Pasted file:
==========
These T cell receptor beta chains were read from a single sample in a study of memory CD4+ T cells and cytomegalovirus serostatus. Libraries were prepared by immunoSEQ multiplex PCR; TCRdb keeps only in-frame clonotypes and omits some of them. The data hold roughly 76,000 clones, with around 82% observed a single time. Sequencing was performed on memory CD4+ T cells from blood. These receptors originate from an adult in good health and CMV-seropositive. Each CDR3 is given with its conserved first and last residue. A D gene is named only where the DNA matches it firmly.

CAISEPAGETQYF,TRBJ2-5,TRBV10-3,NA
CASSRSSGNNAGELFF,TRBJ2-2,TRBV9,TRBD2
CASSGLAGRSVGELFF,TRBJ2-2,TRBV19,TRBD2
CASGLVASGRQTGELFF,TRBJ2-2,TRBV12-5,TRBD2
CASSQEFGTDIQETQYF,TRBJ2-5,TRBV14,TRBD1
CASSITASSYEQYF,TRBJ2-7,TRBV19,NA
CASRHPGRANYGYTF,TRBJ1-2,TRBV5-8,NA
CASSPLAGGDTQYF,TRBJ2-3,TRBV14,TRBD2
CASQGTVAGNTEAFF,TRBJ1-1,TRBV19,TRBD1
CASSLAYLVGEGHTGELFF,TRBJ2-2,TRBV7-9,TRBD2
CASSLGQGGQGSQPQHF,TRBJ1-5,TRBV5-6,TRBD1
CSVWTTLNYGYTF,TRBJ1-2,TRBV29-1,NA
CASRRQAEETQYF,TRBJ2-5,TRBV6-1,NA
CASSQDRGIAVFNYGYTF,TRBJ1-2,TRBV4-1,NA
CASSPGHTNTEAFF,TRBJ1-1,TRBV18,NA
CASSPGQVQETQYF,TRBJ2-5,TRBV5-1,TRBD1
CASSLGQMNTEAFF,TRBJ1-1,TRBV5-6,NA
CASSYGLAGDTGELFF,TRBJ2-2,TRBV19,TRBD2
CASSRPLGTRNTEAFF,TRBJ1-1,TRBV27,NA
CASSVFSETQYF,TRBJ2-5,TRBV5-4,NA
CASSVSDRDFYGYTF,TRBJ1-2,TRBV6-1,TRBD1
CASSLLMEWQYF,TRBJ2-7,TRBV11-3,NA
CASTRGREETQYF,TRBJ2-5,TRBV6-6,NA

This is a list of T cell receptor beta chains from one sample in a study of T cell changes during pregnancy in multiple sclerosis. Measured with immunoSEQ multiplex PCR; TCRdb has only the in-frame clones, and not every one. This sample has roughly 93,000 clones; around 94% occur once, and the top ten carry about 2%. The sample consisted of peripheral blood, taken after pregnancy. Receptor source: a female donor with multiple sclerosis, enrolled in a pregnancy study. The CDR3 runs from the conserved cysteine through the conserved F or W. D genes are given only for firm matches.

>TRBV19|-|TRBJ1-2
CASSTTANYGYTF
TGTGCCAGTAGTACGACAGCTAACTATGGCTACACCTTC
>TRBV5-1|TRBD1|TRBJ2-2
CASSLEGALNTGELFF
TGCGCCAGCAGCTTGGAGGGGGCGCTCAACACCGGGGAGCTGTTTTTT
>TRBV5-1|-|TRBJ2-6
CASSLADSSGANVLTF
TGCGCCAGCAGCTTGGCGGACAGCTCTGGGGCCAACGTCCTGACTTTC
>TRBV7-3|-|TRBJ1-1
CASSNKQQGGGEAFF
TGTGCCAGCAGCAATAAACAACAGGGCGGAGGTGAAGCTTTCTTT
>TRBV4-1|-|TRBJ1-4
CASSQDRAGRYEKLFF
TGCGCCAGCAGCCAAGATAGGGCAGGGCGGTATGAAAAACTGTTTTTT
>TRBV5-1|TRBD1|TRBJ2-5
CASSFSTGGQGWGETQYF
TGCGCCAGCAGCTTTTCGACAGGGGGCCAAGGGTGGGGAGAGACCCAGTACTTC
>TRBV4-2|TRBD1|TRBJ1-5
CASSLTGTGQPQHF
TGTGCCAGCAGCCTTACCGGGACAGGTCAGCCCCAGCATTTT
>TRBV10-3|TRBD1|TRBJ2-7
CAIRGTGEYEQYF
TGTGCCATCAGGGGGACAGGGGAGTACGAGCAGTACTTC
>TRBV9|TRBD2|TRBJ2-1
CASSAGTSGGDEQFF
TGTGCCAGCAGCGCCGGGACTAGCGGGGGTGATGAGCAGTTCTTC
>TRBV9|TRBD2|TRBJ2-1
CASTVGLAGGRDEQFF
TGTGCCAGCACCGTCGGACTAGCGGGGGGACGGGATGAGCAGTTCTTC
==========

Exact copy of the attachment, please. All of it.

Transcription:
These T cell receptor beta chains were read from a single sample in a study of memory CD4+ T cells and cytomegalovirus serostatus. Libraries were prepared by immunoSEQ multiplex PCR; TCRdb keeps only in-frame clonotypes and omits some of them. The data hold roughly 76,000 clones, with around 82% observed a single time. Sequencing was performed on memory CD4+ T cells from blood. These receptors originate from an adult in good health and CMV-seropositive. Each CDR3 is given with its conserved first and last residue. A D gene is named only where the DNA matches it firmly.

CAISEPAGETQYF,TRBJ2-5,TRBV10-3,NA
CASSRSSGNNAGELFF,TRBJ2-2,TRBV9,TRBD2
CASSGLAGRSVGELFF,TRBJ2-2,TRBV19,TRBD2
CASGLVASGRQTGELFF,TRBJ2-2,TRBV12-5,TRBD2
CASSQEFGTDIQETQYF,TRBJ2-5,TRBV14,TRBD1
CASSITASSYEQYF,TRBJ2-7,TRBV19,NA
CASRHPGRANYGYTF,TRBJ1-2,TRBV5-8,NA
CASSPLAGGDTQYF,TRBJ2-3,TRBV14,TRBD2
CASQGTVAGNTEAFF,TRBJ1-1,TRBV19,TRBD1
CASSLAYLVGEGHTGELFF,TRBJ2-2,TRBV7-9,TRBD2
CASSLGQGGQGSQPQHF,TRBJ1-5,TRBV5-6,TRBD1
CSVWTTLNYGYTF,TRBJ1-2,TRBV29-1,NA
CASRRQAEETQYF,TRBJ2-5,TRBV6-1,NA
CASSQDRGIAVFNYGYTF,TRBJ1-2,TRBV4-1,NA
CASSPGHTNTEAFF,TRBJ1-1,TRBV18,NA
CASSPGQVQETQYF,TRBJ2-5,TRBV5-1,TRBD1
CASSLGQMNTEAFF,TRBJ1-1,TRBV5-6,NA
CASSYGLAGDTGELFF,TRBJ2-2,TRBV19,TRBD2
CASSRPLGTRNTEAFF,TRBJ1-1,TRBV27,NA
CASSVFSETQYF,TRBJ2-5,TRBV5-4,NA
CASSVSDRDFYGYTF,TRBJ1-2,TRBV6-1,TRBD1
CASSLLMEWQYF,TRBJ2-7,TRBV11-3,NA
CASTRGREETQYF,TRBJ2-5,TRBV6-6,NA

This is a list of T cell receptor beta chains from one sample in a study of T cell changes during pregnancy in multiple sclerosis. Measured with immunoSEQ multiplex PCR; TCRdb has only the in-frame clones, and not every one. This sample has roughly 93,000 clones; around 94% occur once, and the top ten carry about 2%. The sample consisted of peripheral blood, taken after pregnancy. Receptor source: a female donor with multiple sclerosis, enrolled in a pregnancy study. The CDR3 runs from the conserved cysteine through the conserved F or W. D genes are given only for firm matches.

>TRBV19|-|TRBJ1-2
CASSTTANYGYTF
TGTGCCAGTAGTACGACAGCTAACTATGGCTACACCTTC
>TRBV5-1|TRBD1|TRBJ2-2
CASSLEGALNTGELFF
TGCGCCAGCAGCTTGGAGGGGGCGCTCAACACCGGGGAGCTGTTTTTT
>TRBV5-1|-|TRBJ2-6
CASSLADSSGANVLTF
TGCGCCAGCAGCTTGGCGGACAGCTCTGGGGCCAACGTCCTGACTTTC
>TRBV7-3|-|TRBJ1-1
CASSNKQQGGGEAFF
TGTGCCAGCAGCAATAAACAACAGGGCGGAGGTGAAGCTTTCTTT
>TRBV4-1|-|TRBJ1-4
CASSQDRAGRYEKLFF
TGCGCCAGCAGCCAAGATAGGGCAGGGCGGTATGAAAAACTGTTTTTT
>TRBV5-1|TRBD1|TRBJ2-5
CASSFSTGGQGWGETQYF
TGCGCCAGCAGCTTTTCGACAGGGGGCCAAGGGTGGGGAGAGACCCAGTACTTC
>TRBV4-2|TRBD1|TRBJ1-5
CASSLTGTGQPQHF
TGTGCCAGCAGCCTTACCGGGACAGGTCAGCCCCAGCATTTT
>TRBV10-3|TRBD1|TRBJ2-7
CAIRGTGEYEQYF
TGTGCCATCAGGGGGACAGGGGAGTACGAGCAGTACTTC
>TRBV9|TRBD2|TRBJ2-1
CASSAGTSGGDEQFF
TGTGCCAGCAGCGCCGGGACTAGCGGGGGTGATGAGCAGTTCTTC
>TRBV9|TRBD2|TRBJ2-1
CASTVGLAGGRDEQFF
TGTGCCAGCACCGTCGGACTAGCGGGGGGACGGGATGAGCAGTTCTTC